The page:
false nails. The traditional doctors' white coat and ties will not be allowed. The spread of antibiotic resistant infections is a serious
     issue for the NHS and the welfare of patients.

12. Students are expected to attend classes as required by the regulations of the course. Clinical experience in particular is a core part
    of learning to be a doctor and cannot be omitted. Classes and clinical placement experience are timetabled between 8 a.m. and 6
    p.m. Monday to Friday and regular attendance is expected. Students on clinical placement may be required to work outside these
    hours including occasional evenings or weekends. We are sympathetic to a student’s request to take a specific day off for an annual
    religious festival.

13. Students must be honest in submitting course work for assessment, and never plagiarise material from other sources and submit it
    as their own work. This includes the information supplied on the UCAS form.

14. A student must inform us if charged with or convicted of a criminal offence during his or her time as a student at St George’s.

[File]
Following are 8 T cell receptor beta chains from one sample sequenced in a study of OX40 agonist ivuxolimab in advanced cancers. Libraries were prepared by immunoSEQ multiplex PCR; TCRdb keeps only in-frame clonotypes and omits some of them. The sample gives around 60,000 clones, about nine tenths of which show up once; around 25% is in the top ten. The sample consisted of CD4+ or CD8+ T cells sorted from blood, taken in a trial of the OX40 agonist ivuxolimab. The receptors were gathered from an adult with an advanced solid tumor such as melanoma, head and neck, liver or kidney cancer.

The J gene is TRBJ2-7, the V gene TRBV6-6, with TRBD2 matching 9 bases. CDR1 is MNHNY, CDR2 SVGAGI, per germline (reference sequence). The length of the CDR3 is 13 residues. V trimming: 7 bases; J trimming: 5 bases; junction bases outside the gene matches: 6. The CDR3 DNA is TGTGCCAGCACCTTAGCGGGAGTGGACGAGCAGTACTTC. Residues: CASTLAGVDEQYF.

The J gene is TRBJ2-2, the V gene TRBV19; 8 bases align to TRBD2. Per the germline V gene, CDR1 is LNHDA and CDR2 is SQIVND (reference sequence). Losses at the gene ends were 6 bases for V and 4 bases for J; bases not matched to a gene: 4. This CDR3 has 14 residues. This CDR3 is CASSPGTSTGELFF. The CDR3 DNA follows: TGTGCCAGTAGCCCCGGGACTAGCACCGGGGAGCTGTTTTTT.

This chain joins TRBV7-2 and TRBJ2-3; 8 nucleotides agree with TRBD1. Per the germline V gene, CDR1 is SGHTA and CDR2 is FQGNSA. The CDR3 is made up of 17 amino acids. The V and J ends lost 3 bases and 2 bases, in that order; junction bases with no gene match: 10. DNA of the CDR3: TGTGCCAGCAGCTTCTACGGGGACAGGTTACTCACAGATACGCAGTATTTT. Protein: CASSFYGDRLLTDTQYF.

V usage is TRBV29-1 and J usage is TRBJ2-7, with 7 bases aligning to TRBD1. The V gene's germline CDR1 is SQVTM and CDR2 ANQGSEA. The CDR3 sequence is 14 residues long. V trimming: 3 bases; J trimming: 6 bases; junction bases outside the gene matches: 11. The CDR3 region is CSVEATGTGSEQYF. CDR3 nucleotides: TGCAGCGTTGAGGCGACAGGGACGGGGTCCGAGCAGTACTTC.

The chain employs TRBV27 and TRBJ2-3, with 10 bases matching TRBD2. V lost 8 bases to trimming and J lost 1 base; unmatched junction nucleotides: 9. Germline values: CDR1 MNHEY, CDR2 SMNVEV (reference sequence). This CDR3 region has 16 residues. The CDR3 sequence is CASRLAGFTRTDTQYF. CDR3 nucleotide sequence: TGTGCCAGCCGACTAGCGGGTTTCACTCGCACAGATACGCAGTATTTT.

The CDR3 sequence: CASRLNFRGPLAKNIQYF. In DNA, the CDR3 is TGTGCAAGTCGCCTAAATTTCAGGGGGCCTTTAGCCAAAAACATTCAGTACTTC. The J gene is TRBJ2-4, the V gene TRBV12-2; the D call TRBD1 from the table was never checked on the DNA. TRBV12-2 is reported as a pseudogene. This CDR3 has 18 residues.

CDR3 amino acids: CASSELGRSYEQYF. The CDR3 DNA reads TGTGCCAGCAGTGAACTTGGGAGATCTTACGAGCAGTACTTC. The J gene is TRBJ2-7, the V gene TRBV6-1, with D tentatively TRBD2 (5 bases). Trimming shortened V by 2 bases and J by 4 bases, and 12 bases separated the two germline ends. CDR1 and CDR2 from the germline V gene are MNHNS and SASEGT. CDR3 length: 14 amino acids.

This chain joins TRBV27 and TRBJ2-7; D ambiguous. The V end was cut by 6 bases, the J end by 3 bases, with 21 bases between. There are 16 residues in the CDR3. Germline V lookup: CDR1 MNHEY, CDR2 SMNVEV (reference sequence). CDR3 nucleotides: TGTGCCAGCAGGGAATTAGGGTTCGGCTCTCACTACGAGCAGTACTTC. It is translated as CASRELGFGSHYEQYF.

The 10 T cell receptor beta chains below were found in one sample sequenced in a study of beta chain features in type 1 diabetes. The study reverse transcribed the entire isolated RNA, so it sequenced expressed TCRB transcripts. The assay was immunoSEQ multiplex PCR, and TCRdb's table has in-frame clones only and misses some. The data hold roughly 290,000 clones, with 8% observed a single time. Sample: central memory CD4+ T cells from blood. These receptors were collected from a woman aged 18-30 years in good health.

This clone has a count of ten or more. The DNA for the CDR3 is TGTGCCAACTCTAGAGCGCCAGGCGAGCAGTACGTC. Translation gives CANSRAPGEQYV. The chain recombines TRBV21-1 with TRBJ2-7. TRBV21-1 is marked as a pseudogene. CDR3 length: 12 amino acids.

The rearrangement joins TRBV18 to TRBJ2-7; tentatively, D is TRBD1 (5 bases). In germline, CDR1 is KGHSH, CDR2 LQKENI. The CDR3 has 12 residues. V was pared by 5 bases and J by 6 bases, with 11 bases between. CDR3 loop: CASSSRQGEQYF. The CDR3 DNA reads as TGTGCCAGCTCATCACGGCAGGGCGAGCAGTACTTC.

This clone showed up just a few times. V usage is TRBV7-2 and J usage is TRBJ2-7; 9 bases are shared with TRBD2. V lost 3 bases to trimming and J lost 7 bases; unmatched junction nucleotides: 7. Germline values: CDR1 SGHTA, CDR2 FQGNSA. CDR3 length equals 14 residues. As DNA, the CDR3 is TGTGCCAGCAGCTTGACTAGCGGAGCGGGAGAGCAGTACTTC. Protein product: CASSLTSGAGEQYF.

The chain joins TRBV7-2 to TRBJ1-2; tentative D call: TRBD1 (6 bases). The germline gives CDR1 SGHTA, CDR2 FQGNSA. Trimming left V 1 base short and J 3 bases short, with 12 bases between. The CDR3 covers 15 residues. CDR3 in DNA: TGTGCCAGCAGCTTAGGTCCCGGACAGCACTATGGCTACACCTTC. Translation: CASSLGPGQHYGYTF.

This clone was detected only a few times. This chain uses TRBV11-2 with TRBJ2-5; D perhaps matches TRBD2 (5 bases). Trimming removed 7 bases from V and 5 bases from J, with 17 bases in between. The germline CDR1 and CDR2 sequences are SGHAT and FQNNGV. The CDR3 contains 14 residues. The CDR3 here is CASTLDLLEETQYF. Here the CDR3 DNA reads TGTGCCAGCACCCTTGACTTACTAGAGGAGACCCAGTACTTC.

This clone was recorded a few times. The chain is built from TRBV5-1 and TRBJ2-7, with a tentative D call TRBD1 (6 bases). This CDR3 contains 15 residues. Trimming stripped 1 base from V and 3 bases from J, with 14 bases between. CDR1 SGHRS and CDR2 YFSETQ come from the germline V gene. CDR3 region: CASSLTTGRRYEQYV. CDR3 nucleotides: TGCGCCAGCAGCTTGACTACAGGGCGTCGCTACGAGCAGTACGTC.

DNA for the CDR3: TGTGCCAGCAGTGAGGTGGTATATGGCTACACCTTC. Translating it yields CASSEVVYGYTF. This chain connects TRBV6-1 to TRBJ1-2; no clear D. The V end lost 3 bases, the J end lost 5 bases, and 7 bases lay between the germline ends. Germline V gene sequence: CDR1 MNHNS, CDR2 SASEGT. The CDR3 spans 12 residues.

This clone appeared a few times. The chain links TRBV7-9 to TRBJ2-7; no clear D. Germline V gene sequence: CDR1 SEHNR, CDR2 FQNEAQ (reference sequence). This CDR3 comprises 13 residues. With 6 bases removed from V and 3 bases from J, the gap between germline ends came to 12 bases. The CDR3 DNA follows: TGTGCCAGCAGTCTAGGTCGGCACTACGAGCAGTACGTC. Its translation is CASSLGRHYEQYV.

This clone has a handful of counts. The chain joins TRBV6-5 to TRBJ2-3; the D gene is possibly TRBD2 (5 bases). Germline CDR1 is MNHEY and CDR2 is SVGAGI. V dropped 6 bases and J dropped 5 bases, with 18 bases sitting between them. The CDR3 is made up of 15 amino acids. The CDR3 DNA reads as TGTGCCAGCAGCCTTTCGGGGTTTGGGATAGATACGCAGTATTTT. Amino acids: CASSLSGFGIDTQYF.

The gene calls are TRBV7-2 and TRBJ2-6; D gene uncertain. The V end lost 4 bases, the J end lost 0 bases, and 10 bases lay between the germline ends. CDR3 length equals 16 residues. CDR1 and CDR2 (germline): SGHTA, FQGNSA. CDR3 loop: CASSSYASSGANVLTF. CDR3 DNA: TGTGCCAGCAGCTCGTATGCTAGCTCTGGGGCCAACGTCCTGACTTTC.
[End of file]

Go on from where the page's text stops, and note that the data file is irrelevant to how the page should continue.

Although students are required to have a Criminal Record check before entering the course we also need to know if a student has a
    subsequent caution, reprimand or conviction especially if there is a possibility that this will affect fitness to be a clinical student or a
    doctor.

15. A student must inform us if there is any significant change to his or her health that might affect fitness to be a clinical student or to
    practice as a doctor.

16. The Department of Health advice on Health Clearance for Medical Students recommends that all medical students are offered a test
    for HIV, Hepatitis B and Hepatitis C on entry to their course. This will be organised for you during enrolment week. Before testing